Charlie and the Chocolate Factory

Paul R. Potts

Looking this bit of writing over again in 2022, I’m not sure why I thought Charlie and the Chocolate Factory could possibly be a better movie than the original 1971 Willy Wonka & the Chocolate Factory. To put it in perspective, I’ve re-watched the 1971 film several times since then and enjoyed doing so immensely, but I have not re-watched the 2005 film even once (although perhaps I should).


Last night we went to see the new Willy Wonka movie at the IMAX theater at the Henry Ford Museum. It was better than I expected; some tepid reviews had left me with lowered expectations. That is probably a good thing. The IMAX format was a lot of fun for this film, especially during Oompa Loompa musical numbers. It isn’t just a bigger picture, but filmed on much larger format film, so there is a very detailed grain to it that works especially well in this movie to reveal artificial-looking eyes (with contact lenses, in most cases, or digitally enhanced), and makeup (usually ghoulish). The wrinkled faces of Charlie Bucket’s elderly grandparents are wonderfully expressive in this huge format. It’s pretty much the ultimate Tim Burton film; he’s gotten very, very good at what he does, and if you like Tim Burton films, you’ll like this one. It is in some ways closer to the original text than the older movie, but gives Willy Wonka a back story and rationale. It isn’t so true to the book, but I think it makes a better movie.

It’s also made me give a little more thought to the Willy Wonka story. I find it interesting that the setting is a factory: a place which is inherently unsafe, because manufacturing requires energies and materials to come togther in large quantities, in which adult rules for safety must obtain, and in which the strategies of the various children (gluttony, begging and demanding, artificially inflated self-confidence, excessive smarts) and the parents that made the children that way can’t protect them, probably for the first time in their lives, and so it is time for some hard life lessons.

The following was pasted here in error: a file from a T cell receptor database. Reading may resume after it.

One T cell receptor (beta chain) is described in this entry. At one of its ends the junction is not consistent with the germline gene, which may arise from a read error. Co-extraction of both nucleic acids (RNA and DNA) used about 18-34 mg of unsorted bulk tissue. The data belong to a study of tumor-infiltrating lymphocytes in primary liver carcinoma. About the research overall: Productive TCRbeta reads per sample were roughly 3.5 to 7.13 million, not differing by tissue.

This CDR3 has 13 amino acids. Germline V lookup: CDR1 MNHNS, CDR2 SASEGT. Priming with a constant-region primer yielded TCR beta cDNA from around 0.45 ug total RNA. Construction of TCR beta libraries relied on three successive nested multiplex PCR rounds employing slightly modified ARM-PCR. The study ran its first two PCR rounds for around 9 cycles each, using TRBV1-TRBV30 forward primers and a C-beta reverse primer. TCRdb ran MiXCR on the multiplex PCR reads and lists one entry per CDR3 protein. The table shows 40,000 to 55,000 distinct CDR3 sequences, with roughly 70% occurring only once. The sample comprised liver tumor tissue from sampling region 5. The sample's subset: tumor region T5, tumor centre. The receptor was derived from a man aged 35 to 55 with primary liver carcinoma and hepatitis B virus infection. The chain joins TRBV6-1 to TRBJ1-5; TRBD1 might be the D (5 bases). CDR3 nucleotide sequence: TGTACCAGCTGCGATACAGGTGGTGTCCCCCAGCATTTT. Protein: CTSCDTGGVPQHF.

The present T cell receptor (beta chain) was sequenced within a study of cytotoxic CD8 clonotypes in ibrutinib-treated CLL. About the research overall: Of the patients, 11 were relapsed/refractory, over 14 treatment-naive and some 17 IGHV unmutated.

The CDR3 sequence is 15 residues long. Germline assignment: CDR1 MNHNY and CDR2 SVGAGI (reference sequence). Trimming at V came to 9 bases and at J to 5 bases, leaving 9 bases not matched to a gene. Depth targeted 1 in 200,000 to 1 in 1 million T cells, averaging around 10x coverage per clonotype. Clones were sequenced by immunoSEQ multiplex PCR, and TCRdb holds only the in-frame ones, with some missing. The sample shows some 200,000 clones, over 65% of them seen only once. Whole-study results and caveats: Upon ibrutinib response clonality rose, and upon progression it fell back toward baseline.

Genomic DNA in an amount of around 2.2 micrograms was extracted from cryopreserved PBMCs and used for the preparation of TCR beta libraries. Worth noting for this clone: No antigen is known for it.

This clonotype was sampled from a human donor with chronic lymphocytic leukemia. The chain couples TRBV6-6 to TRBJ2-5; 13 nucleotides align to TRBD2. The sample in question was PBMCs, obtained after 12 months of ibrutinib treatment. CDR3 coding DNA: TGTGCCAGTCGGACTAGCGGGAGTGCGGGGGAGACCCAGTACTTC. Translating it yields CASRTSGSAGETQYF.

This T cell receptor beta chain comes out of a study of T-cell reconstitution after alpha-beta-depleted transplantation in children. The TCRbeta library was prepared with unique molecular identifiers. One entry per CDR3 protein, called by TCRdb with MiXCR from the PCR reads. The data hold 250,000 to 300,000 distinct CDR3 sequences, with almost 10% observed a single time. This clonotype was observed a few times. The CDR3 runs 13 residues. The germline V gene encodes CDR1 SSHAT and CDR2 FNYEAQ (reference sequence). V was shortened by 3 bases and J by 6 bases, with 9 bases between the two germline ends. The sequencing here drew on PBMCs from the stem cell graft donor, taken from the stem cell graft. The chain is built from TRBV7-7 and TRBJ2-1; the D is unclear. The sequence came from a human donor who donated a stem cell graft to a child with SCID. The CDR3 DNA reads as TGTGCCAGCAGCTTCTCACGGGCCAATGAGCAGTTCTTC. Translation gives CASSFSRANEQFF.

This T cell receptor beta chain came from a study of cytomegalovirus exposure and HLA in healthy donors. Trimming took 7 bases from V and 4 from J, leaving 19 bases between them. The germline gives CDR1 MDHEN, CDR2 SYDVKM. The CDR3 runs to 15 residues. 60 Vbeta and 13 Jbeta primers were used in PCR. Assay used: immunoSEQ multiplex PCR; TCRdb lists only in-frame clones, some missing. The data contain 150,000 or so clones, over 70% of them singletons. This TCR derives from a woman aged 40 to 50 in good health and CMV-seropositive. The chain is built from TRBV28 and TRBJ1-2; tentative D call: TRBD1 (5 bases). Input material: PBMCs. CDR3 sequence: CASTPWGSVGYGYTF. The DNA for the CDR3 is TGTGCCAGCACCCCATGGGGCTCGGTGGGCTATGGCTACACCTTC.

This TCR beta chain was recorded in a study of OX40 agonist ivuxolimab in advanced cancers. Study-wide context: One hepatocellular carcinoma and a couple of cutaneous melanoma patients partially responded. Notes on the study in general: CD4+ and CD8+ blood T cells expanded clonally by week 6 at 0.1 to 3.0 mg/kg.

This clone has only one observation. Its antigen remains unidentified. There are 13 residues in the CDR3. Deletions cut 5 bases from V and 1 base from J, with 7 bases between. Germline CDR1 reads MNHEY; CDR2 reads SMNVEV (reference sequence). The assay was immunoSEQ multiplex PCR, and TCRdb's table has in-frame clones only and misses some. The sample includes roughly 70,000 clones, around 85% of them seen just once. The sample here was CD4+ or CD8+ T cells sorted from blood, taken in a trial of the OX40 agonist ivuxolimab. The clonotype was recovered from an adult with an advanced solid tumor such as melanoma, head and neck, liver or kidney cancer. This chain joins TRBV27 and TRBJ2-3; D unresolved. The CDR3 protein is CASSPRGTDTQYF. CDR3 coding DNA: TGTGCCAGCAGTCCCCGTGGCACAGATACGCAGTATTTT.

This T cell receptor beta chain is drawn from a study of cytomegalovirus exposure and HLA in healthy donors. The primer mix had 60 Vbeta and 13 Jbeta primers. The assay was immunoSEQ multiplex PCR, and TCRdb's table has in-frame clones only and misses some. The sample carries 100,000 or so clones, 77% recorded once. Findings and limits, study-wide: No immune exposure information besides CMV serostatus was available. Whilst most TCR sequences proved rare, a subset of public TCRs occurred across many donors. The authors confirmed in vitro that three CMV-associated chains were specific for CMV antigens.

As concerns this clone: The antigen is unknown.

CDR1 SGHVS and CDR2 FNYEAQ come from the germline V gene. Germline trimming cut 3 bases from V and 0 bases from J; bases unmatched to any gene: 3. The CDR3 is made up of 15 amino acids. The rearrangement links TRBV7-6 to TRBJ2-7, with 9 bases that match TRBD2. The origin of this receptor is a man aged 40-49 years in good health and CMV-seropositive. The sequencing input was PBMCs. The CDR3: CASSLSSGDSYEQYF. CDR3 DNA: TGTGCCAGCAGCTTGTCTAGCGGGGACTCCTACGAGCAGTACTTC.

It’s really a Grimm’s fairy tale, although everyone survives in the end, unlike the way things work in the original Brothers Grimm stories. Burton makes it even more complicated when he asks us to consider Willy Wonka’s own family story and Wonka’s own strategies are for confronting life’s hardships. (Johnny Depp’s Wonka comes off reminiscent of Michael Jackson). The film actually goes a little deeper in that respect. Charlie’s character, however, and that of his grandfather are not explored deeply at all; in the book and original movie, Charlie’s grandfather tempts him into his own naughty behavior (stealing “fizzy lifting drinks” and nearly getting themselves killed, and nearly losing the grand prize). In this film Charlie is flawlessly boring in his desire to give everything to his family; he even offers to sell his golden ticket to provide money for his parents. Fortunately, one of the grandparents tells him, in one of the film’s best lines, that there are only ever going to be five golden tickets, but there will always be more money because “they print more every day.” Sage advice to take a once-in-a-lifetime chance!

Ann Arbor, Michigan
March 2005

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